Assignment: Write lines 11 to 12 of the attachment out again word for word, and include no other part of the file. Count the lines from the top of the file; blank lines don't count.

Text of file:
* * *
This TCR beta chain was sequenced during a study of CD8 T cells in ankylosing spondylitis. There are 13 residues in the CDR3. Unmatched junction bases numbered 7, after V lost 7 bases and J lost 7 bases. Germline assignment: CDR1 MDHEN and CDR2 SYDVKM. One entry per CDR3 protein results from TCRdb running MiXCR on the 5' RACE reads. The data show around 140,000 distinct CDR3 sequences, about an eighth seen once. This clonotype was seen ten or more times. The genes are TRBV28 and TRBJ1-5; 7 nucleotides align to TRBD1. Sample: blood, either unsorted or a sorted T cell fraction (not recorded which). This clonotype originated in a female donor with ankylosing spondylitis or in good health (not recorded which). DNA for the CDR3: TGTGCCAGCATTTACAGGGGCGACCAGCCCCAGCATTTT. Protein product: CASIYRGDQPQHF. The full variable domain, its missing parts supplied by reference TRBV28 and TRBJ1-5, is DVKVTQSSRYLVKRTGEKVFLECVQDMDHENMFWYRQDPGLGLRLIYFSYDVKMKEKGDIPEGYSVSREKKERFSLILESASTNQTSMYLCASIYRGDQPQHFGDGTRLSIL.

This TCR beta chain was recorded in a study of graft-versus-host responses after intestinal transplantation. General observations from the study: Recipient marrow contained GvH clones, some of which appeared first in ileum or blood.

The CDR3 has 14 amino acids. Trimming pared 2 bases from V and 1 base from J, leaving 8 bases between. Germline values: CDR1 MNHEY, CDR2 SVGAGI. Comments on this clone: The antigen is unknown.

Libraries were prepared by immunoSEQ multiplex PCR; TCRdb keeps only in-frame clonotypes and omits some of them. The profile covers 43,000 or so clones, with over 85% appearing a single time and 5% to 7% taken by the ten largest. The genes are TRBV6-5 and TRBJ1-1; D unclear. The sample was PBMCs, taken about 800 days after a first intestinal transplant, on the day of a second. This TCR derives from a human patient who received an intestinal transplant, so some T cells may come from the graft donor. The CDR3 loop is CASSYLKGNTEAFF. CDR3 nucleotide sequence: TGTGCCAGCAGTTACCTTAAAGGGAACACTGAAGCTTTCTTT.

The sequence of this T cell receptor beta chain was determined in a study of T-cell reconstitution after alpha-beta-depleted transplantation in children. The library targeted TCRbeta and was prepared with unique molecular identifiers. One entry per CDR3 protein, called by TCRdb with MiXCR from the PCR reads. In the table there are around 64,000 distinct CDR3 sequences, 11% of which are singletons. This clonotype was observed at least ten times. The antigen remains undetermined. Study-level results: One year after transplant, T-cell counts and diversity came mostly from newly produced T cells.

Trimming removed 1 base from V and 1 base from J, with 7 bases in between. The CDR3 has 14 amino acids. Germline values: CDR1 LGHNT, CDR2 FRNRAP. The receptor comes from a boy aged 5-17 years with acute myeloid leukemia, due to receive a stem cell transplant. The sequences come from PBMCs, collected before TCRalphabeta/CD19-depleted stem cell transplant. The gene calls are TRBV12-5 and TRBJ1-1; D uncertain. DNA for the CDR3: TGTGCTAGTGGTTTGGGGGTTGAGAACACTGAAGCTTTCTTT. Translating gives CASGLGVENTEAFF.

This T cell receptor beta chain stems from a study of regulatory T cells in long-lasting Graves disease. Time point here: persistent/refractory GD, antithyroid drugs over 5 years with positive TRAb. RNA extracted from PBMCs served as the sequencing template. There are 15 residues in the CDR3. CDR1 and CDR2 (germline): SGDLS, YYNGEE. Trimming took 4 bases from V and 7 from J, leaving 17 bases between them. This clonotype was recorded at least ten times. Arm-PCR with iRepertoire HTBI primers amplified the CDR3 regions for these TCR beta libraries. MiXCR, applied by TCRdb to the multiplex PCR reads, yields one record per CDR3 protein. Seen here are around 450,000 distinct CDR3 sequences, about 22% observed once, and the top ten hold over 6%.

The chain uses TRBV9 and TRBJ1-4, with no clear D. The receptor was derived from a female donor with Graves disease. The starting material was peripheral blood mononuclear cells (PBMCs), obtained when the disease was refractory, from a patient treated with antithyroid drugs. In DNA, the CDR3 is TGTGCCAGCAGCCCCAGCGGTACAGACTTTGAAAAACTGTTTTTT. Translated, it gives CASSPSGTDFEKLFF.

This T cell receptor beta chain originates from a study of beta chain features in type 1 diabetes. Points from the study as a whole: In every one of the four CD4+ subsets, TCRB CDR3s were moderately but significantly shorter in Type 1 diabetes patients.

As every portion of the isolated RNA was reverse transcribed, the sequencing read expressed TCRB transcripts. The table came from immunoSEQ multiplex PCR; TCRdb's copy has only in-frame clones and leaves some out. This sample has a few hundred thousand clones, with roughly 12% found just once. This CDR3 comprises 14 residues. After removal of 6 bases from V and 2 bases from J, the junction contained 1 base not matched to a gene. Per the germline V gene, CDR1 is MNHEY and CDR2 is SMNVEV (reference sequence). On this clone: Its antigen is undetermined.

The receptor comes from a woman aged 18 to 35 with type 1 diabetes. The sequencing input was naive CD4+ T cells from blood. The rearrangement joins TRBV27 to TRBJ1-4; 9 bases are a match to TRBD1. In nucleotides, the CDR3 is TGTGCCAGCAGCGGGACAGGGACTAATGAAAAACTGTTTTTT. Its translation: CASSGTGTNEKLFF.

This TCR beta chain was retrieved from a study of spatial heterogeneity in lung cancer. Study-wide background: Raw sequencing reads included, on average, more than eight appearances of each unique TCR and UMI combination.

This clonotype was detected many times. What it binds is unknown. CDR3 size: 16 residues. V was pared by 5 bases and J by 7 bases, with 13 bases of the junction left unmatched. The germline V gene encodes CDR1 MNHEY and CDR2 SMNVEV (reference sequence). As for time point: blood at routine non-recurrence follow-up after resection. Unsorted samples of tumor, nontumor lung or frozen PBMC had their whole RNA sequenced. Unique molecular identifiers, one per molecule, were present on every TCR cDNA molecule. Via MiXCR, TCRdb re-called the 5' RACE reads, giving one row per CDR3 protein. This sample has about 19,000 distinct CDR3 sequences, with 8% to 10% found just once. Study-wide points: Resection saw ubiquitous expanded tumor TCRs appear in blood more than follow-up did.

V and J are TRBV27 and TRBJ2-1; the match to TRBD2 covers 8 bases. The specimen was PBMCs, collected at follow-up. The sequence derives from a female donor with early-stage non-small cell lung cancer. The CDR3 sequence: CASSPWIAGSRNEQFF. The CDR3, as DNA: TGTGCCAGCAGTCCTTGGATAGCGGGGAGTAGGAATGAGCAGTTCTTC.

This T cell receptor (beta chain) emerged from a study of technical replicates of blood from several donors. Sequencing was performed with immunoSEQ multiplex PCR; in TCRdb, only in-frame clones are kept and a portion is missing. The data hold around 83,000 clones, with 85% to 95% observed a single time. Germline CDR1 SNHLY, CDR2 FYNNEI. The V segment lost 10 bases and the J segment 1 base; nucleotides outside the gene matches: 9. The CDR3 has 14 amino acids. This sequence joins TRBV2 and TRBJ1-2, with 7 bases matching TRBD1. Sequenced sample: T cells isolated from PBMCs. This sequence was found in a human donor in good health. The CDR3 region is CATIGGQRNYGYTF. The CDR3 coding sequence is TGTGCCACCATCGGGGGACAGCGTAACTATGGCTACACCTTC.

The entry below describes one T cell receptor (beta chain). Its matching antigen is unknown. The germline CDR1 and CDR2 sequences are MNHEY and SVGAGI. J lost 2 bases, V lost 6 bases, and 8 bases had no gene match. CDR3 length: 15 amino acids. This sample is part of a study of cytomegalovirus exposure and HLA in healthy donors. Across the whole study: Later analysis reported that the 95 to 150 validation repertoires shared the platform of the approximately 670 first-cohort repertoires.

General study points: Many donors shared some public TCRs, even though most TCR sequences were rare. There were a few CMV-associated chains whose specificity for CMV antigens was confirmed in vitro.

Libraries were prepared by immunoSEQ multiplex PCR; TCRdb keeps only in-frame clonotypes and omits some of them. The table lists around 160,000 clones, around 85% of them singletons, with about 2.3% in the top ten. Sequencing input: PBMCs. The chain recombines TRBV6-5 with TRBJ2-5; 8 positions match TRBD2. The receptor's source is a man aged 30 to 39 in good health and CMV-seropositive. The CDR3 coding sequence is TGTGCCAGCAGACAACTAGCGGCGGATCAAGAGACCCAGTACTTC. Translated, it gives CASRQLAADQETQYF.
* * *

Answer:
The receptor comes from a woman aged 18 to 35 with type 1 diabetes. The sequencing input was naive CD4+ T cells from blood. The rearrangement joins TRBV27 to TRBJ1-4; 9 bases are a match to TRBD1. In nucleotides, the CDR3 is TGTGCCAGCAGCGGGACAGGGACTAATGAAAAACTGTTTTTT. Its translation: CASSGTGTNEKLFF.

This TCR beta chain was retrieved from a study of spatial heterogeneity in lung cancer. Study-wide background: Raw sequencing reads included, on average, more than eight appearances of each unique TCR and UMI combination.